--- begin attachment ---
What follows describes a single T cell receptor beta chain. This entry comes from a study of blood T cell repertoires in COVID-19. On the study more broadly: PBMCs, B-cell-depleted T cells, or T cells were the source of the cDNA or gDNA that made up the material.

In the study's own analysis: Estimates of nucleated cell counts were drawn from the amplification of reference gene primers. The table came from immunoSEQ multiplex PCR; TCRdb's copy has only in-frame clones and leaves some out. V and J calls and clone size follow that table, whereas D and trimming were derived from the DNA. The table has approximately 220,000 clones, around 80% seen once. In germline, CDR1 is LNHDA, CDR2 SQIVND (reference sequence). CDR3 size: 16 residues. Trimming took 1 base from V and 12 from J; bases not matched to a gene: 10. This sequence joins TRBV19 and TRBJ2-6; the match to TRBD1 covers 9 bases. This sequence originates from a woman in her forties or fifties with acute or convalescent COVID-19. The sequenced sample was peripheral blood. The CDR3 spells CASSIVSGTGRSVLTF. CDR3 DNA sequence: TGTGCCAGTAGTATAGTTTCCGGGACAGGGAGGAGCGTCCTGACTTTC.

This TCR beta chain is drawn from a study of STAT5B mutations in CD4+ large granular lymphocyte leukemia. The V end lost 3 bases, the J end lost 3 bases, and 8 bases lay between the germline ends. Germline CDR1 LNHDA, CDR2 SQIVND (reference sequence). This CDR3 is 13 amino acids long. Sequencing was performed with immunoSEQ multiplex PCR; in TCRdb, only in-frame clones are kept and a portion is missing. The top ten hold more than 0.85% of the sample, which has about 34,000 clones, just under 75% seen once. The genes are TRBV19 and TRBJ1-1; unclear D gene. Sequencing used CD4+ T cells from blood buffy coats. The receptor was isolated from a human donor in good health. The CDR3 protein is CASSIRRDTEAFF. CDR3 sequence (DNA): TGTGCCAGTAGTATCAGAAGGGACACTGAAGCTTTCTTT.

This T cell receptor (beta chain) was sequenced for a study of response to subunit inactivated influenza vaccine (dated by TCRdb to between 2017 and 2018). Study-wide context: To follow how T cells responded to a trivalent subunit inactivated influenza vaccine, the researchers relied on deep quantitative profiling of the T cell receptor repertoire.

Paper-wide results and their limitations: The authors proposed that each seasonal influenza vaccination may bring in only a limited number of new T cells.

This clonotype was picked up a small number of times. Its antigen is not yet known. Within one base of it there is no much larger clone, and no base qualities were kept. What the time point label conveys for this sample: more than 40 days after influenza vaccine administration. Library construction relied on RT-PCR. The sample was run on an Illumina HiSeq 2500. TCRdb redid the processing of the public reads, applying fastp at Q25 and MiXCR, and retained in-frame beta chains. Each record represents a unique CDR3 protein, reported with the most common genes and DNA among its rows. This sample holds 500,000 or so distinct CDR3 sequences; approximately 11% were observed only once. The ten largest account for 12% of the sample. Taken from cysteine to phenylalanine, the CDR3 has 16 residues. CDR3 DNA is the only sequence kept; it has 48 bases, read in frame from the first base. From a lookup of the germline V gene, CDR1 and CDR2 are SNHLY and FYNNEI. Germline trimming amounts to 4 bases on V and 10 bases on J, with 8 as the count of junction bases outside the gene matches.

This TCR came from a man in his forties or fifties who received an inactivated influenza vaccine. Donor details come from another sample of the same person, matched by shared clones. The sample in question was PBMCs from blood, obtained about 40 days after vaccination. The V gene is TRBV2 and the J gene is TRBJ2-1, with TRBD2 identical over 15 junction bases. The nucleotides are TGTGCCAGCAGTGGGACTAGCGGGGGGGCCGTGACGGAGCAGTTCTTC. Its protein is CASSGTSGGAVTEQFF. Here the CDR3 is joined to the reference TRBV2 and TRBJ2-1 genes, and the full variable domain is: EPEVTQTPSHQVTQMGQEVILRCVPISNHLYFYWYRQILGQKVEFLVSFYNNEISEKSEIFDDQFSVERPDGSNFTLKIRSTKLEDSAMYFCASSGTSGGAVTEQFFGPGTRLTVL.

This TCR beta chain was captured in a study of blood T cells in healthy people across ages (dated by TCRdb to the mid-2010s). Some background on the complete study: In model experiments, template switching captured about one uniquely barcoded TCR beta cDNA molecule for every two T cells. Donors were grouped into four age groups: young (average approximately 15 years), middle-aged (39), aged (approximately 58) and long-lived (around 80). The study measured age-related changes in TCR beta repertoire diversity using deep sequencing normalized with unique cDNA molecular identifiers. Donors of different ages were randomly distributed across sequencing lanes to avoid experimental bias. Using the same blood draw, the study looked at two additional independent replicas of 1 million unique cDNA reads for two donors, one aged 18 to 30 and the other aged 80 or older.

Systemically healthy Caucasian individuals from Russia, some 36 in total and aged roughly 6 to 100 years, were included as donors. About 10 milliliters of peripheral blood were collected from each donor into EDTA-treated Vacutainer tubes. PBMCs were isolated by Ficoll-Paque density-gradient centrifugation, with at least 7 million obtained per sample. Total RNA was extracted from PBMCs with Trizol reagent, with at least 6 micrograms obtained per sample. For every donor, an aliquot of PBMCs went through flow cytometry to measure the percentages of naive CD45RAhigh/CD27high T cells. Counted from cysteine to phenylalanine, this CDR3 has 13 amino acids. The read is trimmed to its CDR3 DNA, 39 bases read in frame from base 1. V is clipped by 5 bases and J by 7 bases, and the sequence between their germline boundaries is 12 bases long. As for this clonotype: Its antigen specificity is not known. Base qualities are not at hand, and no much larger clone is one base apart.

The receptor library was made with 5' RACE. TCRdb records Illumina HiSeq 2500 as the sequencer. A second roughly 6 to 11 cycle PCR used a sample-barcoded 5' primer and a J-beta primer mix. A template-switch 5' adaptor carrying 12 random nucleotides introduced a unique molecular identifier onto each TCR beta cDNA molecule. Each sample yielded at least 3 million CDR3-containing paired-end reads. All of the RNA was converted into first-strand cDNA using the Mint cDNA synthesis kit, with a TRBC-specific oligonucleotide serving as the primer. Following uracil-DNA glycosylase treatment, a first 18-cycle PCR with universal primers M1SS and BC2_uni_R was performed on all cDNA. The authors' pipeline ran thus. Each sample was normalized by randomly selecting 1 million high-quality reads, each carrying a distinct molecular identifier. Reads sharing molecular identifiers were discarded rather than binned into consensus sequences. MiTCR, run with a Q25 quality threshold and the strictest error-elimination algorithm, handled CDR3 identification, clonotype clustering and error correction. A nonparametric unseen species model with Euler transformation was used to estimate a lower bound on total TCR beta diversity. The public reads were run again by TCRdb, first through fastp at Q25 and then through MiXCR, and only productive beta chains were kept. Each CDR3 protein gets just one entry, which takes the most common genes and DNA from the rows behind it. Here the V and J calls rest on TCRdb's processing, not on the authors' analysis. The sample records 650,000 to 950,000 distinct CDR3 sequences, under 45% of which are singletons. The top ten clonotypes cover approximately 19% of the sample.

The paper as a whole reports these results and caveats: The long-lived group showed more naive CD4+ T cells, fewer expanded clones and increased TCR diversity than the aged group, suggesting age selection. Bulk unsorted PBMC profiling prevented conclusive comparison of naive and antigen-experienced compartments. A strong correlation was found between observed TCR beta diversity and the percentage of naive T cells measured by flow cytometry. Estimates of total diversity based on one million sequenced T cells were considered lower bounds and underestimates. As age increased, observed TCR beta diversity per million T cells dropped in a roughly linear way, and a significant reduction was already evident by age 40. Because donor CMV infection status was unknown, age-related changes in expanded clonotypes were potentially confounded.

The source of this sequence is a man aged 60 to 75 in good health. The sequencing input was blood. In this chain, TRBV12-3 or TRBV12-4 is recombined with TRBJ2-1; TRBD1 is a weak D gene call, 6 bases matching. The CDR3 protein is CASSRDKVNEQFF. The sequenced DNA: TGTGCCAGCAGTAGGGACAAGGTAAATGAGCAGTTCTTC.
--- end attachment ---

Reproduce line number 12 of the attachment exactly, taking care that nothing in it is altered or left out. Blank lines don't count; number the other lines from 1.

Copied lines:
The source of this sequence is a man aged 60 to 75 in good health. The sequencing input was blood. In this chain, TRBV12-3 or TRBV12-4 is recombined with TRBJ2-1; TRBD1 is a weak D gene call, 6 bases matching. The CDR3 protein is CASSRDKVNEQFF. The sequenced DNA: TGTGCCAGCAGTAGGGACAAGGTAAATGAGCAGTTCTTC.